The authors suppose that Great Britain, under another G 'cern" ment than that now led by Mr. Churchill, accepts an olive branch from Hitler, falls for some cant about " Anglo-Gs'nuan co-operation in a world that is crying out for peace found do it thoroughly, circumstantially, and out of a true undo pt justice." And they proceed to examine and build up the developments in England and the Empire from such a ca mitY. They do this through the eyes and mind of a New Zealand .11.112" list, London correspondent of the Wellington Post. Ar. they sand- ing of what would have been lost. They create—and .i5 unusual in prophetic books, I think—a scene in which i* `'

one sense, possible to believe. I mean that the situation is rationally presented, and events and people are so manipulated that, the main premiss accepted, the whole is credible. But, thank Heaven, we do not accept the main premiss. There will be no peace on Hitler's terms—but still, it can do none of us any harm at all to read here of the things that would happen to England and to all of life were such a catastrophe to come upon us. The book's merit is in its matter-of-fact way of building up the terrible out of what we know to be true. The authors understand England, and know what liberty and decency and simple traditions mean to ordinary people—and they have shown how easy it would be for force, let loose, to trample those things here exactly as it has elsewhere. I do not think that anyone need be so sure of his own morale as to scorn the warning of this book.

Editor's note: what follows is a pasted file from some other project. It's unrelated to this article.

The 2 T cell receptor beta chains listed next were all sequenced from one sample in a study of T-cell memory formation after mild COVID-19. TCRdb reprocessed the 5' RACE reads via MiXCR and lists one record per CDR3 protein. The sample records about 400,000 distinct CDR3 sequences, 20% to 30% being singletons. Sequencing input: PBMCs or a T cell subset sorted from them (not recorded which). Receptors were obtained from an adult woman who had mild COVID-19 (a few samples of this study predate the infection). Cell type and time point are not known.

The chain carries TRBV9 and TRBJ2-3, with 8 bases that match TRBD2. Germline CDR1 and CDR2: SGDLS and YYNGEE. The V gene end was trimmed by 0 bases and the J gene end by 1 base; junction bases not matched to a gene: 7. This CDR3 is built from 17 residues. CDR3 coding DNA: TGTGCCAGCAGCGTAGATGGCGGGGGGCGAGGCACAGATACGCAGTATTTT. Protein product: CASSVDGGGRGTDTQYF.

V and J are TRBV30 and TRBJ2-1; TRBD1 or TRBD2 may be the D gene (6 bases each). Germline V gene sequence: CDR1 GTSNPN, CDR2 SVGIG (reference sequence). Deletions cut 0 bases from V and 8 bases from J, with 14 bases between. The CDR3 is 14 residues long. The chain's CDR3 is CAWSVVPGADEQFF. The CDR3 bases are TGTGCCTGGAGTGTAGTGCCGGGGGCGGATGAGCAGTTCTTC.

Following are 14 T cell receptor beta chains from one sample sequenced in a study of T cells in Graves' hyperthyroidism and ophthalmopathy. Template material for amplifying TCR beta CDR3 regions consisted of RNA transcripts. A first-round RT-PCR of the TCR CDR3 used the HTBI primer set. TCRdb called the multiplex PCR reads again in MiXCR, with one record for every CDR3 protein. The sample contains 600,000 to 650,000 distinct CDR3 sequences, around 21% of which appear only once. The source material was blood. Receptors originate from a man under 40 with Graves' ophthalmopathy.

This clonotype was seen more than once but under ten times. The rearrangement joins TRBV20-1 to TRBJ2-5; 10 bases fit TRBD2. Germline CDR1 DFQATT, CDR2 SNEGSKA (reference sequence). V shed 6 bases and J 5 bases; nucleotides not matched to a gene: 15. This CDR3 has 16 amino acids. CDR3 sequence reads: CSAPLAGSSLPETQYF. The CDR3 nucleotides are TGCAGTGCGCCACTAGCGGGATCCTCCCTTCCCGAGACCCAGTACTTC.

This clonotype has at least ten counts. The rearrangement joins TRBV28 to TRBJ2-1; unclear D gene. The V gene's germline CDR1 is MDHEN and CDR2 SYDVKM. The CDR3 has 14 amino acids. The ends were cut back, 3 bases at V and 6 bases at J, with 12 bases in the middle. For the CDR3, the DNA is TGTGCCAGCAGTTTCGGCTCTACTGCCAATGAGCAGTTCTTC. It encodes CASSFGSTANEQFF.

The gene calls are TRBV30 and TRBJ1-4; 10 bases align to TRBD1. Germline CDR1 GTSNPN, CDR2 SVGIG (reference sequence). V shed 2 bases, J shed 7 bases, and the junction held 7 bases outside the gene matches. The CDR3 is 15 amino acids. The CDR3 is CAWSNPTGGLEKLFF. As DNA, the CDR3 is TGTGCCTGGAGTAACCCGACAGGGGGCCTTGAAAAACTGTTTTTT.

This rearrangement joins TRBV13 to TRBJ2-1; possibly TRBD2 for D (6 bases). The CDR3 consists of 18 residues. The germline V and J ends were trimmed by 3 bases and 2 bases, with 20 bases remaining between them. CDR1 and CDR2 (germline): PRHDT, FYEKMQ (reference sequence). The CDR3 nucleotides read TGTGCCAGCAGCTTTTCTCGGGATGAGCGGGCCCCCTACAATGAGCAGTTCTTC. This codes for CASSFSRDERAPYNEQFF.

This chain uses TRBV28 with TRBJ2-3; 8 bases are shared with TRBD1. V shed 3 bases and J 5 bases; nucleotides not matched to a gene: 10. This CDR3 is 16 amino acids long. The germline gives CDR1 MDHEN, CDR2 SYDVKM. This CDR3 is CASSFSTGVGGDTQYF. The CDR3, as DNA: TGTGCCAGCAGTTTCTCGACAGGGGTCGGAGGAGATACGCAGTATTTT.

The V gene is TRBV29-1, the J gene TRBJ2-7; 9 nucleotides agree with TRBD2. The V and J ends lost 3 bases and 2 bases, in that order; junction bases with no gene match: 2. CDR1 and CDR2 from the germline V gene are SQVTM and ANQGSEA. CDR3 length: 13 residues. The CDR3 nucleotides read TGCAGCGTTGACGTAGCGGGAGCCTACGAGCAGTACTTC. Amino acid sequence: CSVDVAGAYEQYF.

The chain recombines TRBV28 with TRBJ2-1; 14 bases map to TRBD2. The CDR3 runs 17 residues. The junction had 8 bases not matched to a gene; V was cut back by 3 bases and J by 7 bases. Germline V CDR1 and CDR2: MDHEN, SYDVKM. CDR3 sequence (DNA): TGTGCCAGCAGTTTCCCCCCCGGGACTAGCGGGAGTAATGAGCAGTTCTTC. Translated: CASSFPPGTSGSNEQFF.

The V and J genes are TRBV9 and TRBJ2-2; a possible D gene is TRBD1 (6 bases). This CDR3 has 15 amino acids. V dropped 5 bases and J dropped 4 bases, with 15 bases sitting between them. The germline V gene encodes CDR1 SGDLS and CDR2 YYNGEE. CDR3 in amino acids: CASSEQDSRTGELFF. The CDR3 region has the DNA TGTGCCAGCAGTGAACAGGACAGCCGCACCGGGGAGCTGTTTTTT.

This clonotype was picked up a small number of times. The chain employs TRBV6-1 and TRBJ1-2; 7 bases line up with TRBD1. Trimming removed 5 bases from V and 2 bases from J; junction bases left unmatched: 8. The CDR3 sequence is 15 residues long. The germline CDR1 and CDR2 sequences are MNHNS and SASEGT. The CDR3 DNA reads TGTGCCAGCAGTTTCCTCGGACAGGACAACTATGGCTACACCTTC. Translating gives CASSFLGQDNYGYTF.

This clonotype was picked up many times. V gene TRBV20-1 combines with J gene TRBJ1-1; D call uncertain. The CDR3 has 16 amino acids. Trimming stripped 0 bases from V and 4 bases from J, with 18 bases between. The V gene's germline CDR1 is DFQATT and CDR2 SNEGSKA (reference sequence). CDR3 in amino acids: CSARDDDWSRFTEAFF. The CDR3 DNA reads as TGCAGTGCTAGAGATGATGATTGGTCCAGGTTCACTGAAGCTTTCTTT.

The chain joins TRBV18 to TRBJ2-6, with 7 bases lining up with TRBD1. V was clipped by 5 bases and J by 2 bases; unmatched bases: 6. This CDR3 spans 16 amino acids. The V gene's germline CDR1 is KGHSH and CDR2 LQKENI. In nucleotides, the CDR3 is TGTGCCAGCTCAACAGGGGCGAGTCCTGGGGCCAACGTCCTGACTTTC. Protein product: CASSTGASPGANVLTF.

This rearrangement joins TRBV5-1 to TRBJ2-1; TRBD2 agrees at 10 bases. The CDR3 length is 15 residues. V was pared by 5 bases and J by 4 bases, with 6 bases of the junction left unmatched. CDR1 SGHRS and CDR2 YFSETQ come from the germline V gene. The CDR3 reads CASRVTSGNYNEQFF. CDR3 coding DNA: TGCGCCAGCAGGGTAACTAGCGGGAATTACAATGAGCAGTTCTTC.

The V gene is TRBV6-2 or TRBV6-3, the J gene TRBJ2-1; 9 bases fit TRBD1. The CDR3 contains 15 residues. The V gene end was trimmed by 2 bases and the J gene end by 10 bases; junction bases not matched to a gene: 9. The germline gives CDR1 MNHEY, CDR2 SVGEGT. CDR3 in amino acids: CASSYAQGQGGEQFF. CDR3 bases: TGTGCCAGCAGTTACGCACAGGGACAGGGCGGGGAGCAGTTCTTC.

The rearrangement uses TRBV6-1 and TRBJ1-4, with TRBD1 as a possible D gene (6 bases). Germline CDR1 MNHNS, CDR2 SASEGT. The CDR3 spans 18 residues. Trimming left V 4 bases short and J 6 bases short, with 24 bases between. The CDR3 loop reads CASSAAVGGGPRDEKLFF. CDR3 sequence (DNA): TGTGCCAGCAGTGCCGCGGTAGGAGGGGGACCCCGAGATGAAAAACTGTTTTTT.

Jacaranda is escapist stuff'of a bogus, heavy kind. Hot, broody ruminations by this one and that one—all set somewhere in South America, and all, or nearly all, about love or sex or whatever. The chief brooder is a rich, introspective young person called Martha, who, for all her slow nonsensicality, does occasionally have an idea or two rise up on her stream of consciousness. But there is a man called Luis, one of her lovers, who doesn't even parody his own spoilt, jaded type, so shapeless is .he. And the good man, Martin, is a whimsical bore. A minor character called Selina Stuart, on a very small side-current of the stream, got along better than anyone else, it seemed to me, and looked like being a character in a novel now and then. An odd business, this book; flashes of talent choked down every time they appeared by the author's overwhelming resolution to be profound or burst.